• This Week in Mixed Reality: Issue 2

      We’ve made great progress this week in the three broad areas of Browsers, Social and the Content Ecosystem.

    • working post-creepy ads, and stuff

      What's next for web advertising after browser privacy improvements and regulatory changes make conventional adtech harder and harder?

      The answer is probably something similar to what's already starting to pop up on niche sites. Here's a list of ad platforms that work more like print, less like spam: list of post-creepy web ad systems. Comments and suggestions welcome (mail me, or do a GitHub pull request from the link at the bottom.)

    • L10N Report: April Edition

      In the past weeks we have completed the migration to Fluent of all XUL panes in Preferences. Today we landed one more major bug, migrating about 150 strings that cover the XUL portion of all the subdialogs (Fonts, Languages, Proxy, Colors, etc.). This leaves out only a few edge cases that require code changes in Fluent itself, and some strings in .properties files used also outside of Preferences. As of today, only 14 strings remain in DTD files, and 115 in .properties.

    • Five Questions for Cloudera

      On Monday and Tuesday of this week, Cloudera held its annual gathering for industry analysts. The setting was lovely Santa Monica, though the packed schedule didn’t exactly accommodate time at the beach just outside. Over the course of two days, a room full of analysts covering the company were walked through the past, present and future of Cloudera the business.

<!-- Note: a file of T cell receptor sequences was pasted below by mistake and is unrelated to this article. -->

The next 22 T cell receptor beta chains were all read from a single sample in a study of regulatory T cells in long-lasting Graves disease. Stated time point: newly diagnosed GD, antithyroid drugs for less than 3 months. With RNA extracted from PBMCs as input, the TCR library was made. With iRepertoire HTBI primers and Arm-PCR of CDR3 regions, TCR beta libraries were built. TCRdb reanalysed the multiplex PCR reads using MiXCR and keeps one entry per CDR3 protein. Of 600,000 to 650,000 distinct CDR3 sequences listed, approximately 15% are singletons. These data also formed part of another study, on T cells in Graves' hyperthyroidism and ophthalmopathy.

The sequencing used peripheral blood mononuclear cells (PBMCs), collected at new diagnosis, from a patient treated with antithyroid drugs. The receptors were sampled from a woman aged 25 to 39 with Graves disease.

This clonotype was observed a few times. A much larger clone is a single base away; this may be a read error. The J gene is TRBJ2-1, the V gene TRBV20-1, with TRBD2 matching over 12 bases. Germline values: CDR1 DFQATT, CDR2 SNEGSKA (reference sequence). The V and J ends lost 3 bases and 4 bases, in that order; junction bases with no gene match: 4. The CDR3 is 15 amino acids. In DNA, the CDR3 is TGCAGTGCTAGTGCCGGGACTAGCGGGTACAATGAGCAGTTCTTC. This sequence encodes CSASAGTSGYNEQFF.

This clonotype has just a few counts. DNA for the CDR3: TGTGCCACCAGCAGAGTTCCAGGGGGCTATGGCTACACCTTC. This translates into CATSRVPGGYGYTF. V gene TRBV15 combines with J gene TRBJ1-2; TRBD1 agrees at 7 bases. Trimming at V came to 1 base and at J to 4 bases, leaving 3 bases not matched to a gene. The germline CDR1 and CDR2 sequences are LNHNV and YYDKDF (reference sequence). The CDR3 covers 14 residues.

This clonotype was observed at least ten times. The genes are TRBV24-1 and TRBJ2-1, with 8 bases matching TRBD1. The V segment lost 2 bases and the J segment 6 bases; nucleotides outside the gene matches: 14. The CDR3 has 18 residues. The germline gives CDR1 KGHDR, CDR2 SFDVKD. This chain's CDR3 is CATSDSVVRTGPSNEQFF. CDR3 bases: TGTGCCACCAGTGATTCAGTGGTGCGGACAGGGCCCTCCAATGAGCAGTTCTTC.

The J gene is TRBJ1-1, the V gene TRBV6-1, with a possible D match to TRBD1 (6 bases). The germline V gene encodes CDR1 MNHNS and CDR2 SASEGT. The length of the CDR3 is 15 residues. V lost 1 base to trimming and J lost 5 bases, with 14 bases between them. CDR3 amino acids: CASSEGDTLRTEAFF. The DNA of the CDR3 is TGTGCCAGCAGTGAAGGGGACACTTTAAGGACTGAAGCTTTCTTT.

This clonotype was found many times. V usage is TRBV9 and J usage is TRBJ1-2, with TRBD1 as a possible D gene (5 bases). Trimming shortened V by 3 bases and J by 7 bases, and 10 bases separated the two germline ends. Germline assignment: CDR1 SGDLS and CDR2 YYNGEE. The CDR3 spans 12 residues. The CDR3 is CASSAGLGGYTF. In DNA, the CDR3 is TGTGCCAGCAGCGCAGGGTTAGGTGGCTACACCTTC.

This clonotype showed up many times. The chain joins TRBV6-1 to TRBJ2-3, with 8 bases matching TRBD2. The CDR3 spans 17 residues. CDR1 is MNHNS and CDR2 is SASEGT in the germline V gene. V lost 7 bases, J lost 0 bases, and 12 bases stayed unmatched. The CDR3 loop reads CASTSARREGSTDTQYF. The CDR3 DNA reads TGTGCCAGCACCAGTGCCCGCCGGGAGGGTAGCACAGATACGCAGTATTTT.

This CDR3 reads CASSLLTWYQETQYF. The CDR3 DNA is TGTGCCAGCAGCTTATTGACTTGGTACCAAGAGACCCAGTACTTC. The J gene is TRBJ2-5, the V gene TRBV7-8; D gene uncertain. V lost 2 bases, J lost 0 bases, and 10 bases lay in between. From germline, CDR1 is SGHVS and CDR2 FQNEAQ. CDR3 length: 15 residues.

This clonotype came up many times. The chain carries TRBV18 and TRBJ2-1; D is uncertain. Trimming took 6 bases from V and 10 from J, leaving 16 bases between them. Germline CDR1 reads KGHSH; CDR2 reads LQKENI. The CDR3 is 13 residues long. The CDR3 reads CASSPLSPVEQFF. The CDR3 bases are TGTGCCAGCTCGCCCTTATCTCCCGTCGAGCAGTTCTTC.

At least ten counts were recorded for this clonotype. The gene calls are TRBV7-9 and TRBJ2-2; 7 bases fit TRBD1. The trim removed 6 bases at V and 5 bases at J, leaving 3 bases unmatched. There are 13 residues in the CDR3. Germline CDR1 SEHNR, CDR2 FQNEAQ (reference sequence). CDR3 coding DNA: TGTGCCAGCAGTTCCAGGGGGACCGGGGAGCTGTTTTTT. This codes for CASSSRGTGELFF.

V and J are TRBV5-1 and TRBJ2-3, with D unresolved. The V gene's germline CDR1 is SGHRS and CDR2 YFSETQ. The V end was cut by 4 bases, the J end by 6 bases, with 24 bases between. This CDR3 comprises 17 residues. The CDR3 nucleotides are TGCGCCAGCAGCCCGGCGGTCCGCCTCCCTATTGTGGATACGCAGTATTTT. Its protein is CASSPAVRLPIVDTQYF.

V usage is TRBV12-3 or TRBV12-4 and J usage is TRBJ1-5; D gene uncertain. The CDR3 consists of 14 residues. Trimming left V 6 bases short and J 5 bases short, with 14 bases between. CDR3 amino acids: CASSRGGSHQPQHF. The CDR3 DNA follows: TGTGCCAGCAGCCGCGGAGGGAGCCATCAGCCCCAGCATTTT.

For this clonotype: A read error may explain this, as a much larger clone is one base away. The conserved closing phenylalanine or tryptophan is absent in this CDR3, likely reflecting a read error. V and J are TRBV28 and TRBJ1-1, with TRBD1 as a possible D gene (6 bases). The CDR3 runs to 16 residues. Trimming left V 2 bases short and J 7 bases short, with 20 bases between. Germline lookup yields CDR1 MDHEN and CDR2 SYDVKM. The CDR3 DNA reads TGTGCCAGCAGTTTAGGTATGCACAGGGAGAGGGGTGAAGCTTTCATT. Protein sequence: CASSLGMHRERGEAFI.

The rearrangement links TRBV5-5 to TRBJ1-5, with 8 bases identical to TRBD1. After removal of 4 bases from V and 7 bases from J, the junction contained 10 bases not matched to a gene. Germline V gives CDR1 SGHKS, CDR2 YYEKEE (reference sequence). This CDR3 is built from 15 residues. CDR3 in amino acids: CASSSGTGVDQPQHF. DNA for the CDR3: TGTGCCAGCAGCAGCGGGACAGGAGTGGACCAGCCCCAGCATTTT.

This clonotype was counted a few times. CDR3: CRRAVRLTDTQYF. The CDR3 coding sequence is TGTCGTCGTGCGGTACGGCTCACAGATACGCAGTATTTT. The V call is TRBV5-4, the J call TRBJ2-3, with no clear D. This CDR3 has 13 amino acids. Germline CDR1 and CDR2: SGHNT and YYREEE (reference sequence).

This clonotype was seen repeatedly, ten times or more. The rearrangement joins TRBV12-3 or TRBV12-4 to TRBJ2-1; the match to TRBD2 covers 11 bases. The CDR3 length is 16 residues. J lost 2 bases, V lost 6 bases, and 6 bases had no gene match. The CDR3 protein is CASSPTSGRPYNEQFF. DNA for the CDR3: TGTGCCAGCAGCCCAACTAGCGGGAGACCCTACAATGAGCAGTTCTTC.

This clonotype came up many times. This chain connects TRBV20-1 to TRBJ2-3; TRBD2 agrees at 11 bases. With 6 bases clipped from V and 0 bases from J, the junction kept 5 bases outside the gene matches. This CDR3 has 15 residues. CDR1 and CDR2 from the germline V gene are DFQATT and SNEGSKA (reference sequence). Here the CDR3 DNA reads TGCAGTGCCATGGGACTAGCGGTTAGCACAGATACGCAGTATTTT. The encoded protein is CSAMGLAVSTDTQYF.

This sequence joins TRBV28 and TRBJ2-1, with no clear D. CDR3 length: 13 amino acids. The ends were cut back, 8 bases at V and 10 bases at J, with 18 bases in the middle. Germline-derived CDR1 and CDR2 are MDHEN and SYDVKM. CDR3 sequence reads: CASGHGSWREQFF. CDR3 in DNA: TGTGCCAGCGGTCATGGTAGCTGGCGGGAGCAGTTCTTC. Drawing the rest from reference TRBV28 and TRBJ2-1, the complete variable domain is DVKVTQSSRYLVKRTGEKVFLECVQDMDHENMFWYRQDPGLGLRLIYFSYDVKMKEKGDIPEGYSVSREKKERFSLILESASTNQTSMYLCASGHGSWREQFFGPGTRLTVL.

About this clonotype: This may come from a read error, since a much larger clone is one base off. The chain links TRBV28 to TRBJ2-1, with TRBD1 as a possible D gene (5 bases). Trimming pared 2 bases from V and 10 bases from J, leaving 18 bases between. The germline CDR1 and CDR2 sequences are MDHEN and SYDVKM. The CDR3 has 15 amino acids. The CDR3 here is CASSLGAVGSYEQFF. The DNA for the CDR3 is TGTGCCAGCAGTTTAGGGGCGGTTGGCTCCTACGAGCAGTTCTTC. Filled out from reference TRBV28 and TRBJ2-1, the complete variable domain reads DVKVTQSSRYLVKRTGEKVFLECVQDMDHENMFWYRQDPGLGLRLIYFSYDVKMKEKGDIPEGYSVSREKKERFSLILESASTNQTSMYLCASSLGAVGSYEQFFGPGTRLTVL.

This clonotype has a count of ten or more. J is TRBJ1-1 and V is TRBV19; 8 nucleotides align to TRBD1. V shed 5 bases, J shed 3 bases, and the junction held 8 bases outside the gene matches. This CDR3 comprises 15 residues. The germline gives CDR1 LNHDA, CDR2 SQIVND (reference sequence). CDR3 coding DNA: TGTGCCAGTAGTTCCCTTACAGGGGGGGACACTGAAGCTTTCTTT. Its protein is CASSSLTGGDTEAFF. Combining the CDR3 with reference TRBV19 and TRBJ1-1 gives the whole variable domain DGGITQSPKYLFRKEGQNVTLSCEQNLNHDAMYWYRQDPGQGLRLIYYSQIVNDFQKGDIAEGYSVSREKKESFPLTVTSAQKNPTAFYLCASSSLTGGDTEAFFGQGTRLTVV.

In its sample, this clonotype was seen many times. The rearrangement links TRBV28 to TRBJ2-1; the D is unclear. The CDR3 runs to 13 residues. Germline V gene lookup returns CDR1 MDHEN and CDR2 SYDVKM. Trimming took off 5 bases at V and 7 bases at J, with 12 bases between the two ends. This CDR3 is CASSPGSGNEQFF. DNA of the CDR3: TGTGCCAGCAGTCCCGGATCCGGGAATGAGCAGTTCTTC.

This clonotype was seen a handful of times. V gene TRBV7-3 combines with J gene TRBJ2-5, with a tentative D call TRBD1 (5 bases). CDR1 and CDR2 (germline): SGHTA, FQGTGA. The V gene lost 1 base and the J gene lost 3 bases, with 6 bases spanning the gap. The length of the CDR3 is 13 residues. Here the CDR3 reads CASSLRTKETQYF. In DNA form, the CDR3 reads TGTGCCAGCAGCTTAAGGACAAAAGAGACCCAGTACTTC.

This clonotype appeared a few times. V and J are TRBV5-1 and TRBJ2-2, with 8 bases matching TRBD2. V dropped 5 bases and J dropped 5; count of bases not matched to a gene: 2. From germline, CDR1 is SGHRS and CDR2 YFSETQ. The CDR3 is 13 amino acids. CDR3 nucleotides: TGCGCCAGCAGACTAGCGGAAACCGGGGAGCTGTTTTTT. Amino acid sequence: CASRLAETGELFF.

The timing of the event was probably less than ideal from the company’s perspective, given that the market dropped a hammer on it last week – a subject we’ll come back to momentarily. But the show must go on, and to Cloudera’s credit, just as with the reduced guidance that precipitated the drop, the company was candid about what it perceived the issues to be as well as plans for their mitigation.

    • Coming up: the Month of LibreOffice, May 2018!
    • How to set up an open source scholarship at your university

      Have you ever considered helping the next generation of developers take their first steps into the wonderful world of open source?

      By offering a scholarship or award, you can help students—some of whom may have never considered sharing their work—join the open source community. Whether these students are aspiring open source software developers or enthusiasts of music, movies, beehives, or buildings, sharing a little upfront can help foster the open source talent of tomorrow.

    • 3 enterprise GitHub projects from Microsoft
    • Pivotal Software IPO: Successful Offering May Trigger More Open Source Software IPOs

      Pivotal, the cloud software company spun out of Dell-EMC and VMware, plans to go public next week. At the high-end of its price range, Pivotal’s IPO would net $700 million at a $4 billion valuation. It would be the second largest IPO of 2018 behind Dropbox. (We excluded Spotify from this analysis because its IPO did not include any primary share sales.) Pivotal’s IPO could pave the way to a public offering from other Unicorns with open source software business models such as Docker and SugarCRM. Or, it could inspire SaaS firms such Palantir to also consider a large public offering.

    • Private Internet Access: VPNs, education, and software freedom

      Private Internet Access (PIA) was a generous supporter of LibrePlanet 2018 and the Free Software Foundation as a patron. As one of the largest VPN services available, they have customers all around the world. Their VPN works with free software VPN clients like OpenVPN. They recently announced their intention to release some of the software they produce under a free license.

    • Xiaomi promises to release kernel sources for its devices but there's a catch

      Xiaomi has a terrible history with releasing kernel sources—a direct violation of the General Public License. The company looks to have seen the light, with a company spokesperson declaring that devices will now have their sources released to the public, albeit with a slight caveat.

    • Open Source Brain